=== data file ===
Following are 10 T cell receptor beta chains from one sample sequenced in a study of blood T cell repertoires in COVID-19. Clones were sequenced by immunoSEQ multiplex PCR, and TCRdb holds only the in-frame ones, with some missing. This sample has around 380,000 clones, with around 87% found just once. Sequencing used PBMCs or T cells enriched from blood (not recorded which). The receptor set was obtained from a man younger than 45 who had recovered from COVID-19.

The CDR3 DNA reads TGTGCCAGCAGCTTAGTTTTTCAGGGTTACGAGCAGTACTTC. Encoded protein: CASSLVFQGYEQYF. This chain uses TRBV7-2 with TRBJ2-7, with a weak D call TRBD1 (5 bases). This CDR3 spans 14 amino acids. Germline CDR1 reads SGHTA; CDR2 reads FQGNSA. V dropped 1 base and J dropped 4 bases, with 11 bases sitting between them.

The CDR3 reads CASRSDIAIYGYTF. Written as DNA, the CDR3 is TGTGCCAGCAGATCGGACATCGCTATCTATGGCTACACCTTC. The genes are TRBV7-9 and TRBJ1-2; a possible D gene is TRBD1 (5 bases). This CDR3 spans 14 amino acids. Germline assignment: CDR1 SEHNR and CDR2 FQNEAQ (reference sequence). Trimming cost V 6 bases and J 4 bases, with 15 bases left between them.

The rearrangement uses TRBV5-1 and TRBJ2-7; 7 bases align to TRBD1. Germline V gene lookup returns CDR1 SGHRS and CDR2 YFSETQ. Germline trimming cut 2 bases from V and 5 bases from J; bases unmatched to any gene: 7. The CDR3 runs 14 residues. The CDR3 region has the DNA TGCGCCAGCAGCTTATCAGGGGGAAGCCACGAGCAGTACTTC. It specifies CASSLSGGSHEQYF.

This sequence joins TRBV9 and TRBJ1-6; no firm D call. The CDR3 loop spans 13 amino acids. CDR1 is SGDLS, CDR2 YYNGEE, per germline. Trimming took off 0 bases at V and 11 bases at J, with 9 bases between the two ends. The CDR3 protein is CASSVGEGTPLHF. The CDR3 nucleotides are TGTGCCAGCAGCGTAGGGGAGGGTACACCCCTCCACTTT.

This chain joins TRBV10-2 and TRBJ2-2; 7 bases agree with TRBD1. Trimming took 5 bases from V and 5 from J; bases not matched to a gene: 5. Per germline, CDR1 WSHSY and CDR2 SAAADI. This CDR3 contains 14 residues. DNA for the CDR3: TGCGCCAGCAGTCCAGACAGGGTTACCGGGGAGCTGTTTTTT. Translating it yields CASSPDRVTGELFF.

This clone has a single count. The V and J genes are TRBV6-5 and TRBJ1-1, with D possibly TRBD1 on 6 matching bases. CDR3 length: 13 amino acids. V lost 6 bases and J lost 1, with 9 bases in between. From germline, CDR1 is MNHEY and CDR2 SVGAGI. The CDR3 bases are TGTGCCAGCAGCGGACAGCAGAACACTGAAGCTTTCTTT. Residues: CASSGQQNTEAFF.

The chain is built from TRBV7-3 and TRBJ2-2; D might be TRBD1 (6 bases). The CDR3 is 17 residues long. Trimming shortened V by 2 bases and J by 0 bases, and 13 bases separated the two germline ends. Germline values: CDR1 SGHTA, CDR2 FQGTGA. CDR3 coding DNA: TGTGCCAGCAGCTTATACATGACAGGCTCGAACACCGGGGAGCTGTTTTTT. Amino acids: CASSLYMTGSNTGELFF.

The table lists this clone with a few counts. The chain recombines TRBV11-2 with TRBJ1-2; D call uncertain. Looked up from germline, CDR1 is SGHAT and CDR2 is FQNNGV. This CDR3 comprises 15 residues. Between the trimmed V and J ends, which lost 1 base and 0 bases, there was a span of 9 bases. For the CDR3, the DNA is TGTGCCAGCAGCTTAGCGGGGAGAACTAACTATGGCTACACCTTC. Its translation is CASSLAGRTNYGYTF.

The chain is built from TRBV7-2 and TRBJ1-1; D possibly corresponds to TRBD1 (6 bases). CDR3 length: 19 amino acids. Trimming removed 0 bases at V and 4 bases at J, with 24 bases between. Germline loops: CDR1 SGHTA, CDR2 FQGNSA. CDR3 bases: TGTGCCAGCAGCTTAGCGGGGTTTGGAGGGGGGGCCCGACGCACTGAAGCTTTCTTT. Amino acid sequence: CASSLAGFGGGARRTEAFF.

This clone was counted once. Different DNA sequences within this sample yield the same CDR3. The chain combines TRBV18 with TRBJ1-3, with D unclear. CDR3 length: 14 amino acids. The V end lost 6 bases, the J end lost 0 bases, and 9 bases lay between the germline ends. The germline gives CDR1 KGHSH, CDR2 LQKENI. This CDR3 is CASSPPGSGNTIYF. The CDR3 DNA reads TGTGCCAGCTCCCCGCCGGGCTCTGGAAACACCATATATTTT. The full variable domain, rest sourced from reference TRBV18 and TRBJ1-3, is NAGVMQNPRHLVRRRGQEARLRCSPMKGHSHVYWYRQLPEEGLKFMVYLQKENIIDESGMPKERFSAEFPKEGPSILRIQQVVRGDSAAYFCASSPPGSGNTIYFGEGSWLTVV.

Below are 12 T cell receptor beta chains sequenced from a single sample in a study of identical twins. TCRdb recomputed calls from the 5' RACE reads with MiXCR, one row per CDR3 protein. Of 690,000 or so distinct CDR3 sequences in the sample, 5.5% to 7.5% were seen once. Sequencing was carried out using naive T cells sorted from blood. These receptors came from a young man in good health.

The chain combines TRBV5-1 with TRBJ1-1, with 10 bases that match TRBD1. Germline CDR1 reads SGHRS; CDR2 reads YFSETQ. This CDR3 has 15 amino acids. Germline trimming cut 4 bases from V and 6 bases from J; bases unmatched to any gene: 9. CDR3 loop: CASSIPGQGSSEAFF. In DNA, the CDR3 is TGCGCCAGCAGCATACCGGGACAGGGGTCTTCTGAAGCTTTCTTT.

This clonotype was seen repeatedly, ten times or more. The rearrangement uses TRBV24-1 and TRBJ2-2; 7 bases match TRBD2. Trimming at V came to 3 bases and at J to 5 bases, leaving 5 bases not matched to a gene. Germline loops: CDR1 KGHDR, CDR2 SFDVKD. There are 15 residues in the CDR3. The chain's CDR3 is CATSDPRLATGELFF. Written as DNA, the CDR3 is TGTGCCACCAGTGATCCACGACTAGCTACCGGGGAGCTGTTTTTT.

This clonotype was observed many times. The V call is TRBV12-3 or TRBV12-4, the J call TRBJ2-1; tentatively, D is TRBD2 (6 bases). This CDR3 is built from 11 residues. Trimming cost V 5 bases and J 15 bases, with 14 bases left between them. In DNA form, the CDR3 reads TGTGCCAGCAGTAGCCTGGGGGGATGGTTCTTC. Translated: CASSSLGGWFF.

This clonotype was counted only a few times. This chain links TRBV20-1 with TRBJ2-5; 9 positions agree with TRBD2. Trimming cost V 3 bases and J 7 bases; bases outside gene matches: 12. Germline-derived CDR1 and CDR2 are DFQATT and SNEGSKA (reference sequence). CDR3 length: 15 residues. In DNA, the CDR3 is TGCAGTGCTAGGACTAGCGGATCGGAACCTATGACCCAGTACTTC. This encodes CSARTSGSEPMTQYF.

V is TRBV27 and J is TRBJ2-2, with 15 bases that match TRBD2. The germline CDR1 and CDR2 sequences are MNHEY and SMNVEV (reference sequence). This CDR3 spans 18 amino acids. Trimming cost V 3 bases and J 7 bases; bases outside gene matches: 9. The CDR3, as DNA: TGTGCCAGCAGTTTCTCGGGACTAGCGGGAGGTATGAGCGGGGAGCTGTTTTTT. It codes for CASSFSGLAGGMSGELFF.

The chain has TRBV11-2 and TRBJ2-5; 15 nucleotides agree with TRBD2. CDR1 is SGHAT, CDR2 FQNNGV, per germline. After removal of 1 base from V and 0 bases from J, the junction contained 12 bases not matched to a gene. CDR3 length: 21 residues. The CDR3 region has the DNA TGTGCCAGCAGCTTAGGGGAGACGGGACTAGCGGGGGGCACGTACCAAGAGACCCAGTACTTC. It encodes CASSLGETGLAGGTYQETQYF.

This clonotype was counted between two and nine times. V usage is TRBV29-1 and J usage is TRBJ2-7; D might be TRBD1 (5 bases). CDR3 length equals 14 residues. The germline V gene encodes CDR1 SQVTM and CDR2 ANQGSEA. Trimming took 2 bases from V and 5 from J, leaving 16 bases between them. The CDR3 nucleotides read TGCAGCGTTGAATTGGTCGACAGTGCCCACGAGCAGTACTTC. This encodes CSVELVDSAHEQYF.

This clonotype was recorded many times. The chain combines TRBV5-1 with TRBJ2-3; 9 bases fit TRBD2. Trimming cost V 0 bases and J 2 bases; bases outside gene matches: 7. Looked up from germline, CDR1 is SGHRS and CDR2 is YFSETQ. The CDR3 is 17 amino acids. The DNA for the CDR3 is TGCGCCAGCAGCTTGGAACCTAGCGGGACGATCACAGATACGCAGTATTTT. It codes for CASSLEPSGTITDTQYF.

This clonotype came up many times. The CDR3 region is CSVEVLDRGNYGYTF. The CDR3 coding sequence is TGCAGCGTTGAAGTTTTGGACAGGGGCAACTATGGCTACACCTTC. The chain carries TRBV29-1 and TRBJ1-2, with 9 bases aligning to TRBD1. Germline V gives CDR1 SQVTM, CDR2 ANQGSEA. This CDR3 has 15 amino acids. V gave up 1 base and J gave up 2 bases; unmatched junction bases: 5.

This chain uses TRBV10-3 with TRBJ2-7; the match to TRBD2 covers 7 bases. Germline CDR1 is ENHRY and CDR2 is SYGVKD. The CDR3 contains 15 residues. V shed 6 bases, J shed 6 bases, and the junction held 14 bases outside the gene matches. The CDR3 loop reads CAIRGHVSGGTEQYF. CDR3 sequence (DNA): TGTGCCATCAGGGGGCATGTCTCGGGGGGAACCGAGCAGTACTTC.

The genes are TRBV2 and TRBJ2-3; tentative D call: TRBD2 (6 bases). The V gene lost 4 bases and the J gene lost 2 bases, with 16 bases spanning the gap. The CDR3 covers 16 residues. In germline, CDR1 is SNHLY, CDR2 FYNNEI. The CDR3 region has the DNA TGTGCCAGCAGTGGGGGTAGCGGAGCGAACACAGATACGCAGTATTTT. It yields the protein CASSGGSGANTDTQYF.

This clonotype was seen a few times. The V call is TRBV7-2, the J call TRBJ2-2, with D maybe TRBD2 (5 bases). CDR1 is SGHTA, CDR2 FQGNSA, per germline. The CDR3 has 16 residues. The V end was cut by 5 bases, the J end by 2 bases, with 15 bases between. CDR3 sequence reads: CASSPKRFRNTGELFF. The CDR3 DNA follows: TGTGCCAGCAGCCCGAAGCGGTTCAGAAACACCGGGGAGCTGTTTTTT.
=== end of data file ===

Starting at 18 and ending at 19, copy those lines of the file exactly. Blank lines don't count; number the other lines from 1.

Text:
The chain has TRBV11-2 and TRBJ2-5; 15 nucleotides agree with TRBD2. CDR1 is SGHAT, CDR2 FQNNGV, per germline. After removal of 1 base from V and 0 bases from J, the junction contained 12 bases not matched to a gene. CDR3 length: 21 residues. The CDR3 region has the DNA TGTGCCAGCAGCTTAGGGGAGACGGGACTAGCGGGGGGCACGTACCAAGAGACCCAGTACTTC. It encodes CASSLGETGLAGGTYQETQYF.

This clonotype was counted between two and nine times. V usage is TRBV29-1 and J usage is TRBJ2-7; D might be TRBD1 (5 bases). CDR3 length equals 14 residues. The germline V gene encodes CDR1 SQVTM and CDR2 ANQGSEA. Trimming took 2 bases from V and 5 from J, leaving 16 bases between them. The CDR3 nucleotides read TGCAGCGTTGAATTGGTCGACAGTGCCCACGAGCAGTACTTC. This encodes CSVELVDSAHEQYF.